Lots of Jeremy Corbyn
Image credit: Creative Commons: terimakasih0

Nope! You haven’t heard it wrong. Over a million people have marched in London, on Saturday, March 23, to demand a people’s vote, exactly two years after the Brexit Referendum, 6 days before the initially agreed Brexit date, and 9 months after the first big People’s Vote March held in London on June 23, 2018.

There is no doubt that much has changed since the People’s Vote March held in June 2018. According to a mid-March poll by YouGov, support for a public vote has grown with the option of staying in Europe favored over May’s deal or a no-deal exit. Moreover, an online petition calling on the UK government to revoke article 50 and remain in the EU has hit more than 5 million signatures, adding 2.5m signees in less than 24 hours.

However, one thing has remained pretty much the same: Jeremy Corbyn’s attitude and indifference towards People’s Vote marches. Despite of the highly anticipated statements he made in February in which he said that he would back a people’s vote, Corbyn abstained from participating in the march on Saturday.

So, where is Jeremy?

“You can decorate absence however you want – but you’re still gonna feel what’s missing.”

~ Siobhan Vivian, Same Difference

Many questions arise. Where was Jeremy Corbyn on Saturday? Where was the leader of the main opposition party? Why is he never in London when there is a people’s vote march? Is his personal assistant so bad at their job that they just keep accidentally booking trips without checking the schedule to see if there is an upcoming people’s vote march?

I could’ve bought the new intern messed up the travel schedule kind of a story if the same thing hadn’t happened twice. Corbyn went to Jordan instead of the People’s Vote March that was held in June 2018, and then he went ahead and buried his head in the sand for the second time, on Saturday, by opting to go to Morecambe as part of a local election campaign tour at the same time as more than 1 million people took to the streets for an anti-Brexit protest.

In further signs of frustration at the Labour’s incoherent Brexit stance, the crowd impishly cried “Where’s Jeremy Corbyn?” at the London march.

Lies lies lies

“I’m not upset that you lied to me, I’m upset that from now on I can’t believe you.”

~ Friedrich Nietzsche

He almost had us there, didn’t he? We almost believed him when he said that he would back a second EU referendum, supporting moves for a fresh poll with remain on the ballot paper. “We will back a public vote in order to prevent a damaging Tory Brexit or a disastrous no deal outcome.” Corbyn said at the end of February 2019.

Twisted Priorities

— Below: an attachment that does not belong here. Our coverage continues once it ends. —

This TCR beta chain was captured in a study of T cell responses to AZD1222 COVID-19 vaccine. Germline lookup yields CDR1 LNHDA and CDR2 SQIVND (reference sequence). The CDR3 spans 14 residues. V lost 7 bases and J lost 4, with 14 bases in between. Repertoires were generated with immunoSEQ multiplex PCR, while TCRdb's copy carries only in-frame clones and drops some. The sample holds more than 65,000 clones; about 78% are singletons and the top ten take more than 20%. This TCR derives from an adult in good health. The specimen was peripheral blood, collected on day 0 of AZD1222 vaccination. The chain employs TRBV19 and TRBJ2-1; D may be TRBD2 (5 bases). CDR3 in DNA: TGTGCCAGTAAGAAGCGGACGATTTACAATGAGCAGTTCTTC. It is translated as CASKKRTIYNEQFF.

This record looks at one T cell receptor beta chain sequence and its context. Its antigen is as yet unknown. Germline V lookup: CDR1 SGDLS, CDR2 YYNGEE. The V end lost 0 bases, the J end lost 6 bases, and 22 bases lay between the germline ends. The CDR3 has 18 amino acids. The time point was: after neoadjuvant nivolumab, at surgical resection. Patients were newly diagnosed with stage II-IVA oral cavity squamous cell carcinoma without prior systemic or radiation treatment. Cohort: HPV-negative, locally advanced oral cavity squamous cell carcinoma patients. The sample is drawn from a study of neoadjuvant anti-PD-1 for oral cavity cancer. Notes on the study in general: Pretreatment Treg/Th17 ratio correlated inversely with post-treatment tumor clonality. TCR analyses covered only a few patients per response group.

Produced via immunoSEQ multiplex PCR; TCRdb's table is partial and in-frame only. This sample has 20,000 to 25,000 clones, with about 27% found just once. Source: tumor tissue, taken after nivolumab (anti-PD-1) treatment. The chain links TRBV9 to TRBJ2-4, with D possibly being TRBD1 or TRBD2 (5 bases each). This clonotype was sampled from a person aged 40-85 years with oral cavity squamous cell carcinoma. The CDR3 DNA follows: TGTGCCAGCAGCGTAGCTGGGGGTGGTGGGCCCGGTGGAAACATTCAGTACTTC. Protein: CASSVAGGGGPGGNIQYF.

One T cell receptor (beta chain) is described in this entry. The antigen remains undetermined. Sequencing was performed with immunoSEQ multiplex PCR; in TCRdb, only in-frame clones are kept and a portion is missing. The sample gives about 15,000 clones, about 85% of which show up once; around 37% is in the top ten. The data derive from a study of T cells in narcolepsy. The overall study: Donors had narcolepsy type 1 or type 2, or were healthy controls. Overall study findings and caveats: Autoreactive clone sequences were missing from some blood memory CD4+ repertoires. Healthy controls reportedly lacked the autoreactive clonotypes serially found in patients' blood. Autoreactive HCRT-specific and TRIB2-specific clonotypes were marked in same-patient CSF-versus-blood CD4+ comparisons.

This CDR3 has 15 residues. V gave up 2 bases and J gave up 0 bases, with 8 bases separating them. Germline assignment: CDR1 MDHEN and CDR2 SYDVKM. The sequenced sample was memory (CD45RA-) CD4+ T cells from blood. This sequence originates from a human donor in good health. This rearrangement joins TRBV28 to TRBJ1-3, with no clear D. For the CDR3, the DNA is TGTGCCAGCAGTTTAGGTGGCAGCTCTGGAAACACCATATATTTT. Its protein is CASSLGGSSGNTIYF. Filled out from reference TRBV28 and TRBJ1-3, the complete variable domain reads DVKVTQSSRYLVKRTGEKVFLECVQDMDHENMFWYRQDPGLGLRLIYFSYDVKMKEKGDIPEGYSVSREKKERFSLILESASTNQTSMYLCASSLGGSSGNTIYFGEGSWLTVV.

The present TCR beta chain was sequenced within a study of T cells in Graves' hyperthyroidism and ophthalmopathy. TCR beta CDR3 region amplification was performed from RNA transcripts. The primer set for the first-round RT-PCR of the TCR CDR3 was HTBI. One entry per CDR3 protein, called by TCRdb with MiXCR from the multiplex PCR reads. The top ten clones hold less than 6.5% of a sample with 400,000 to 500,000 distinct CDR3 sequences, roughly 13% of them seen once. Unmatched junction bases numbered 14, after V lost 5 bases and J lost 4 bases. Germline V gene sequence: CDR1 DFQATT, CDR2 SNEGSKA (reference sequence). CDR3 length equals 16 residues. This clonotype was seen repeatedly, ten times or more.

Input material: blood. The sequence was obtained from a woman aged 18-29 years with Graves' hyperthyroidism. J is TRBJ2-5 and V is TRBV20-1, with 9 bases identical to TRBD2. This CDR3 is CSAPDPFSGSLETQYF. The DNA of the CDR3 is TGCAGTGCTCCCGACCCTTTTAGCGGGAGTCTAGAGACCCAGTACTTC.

“Action expresses priorities.”

~ Mahatma Gandhi

Even though his Remainer base has been pressuring him to back a people’s vote, Corbyn has never energetically backed the idea of putting the final decision to the people. What excites him, instead, is the idea of holding a general election. This is why he keeps missing open goals like this march by miles, or rather by a few million feet whenever he gets the chance to prove that he is the leader of a functional opposition with a strong position on Brexit.

His obsession with elections has gotten so out of hand that he went to Morecambe to help his party’s local elections campaign while 1 million marched against the impending disaster to the NHS, public services, poverty, homelessness, and national security.

This was just another indication of the fact that Corbyn cares about elections more than anything and he wants, almost to the exclusion of everything else, a general election. It’s almost every other week Corbyn calls for a general election, of course, with the hopes of getting elected only to pursue his version of Brexit.

When it comes to the Labour Party, their priorities reflect Corbyn’s attitude towards Brexit through and through.

Righteously angry Twitter users took to social media to berate Corbyn and the Labour Party over their priorities as the opposition.

Real Opposition

“Without opposition, there could be no creation. All life would cease without resistance.”

― Kilroy J. Oldster, Dead Toad Scrolls

Opposition matters for many reasons. In a democracy, the opposition plays a vital role of scrutiny and agenda-setting, holding the government of the day to account, but most importantly, it represents those whom the government chooses not to hear.

Someone, maybe that new intern, needs to tell Corbyn that he simply can’t have it both ways. It’s time to show that his party can be a constructive force at a historic moment as his strategy of appeasing both remainers and leavers simply do not and will not work. We have passed the point where the Labour Party can stay on the fence. If Corbyn and his Party refuse to engage, voters will remember.

So the real question is: who is going to take on this role and be the real opposition? Who is going to represent the people that marched on Saturday and many more that could not be there but want to stay in the EU?

I’ll just leave this here…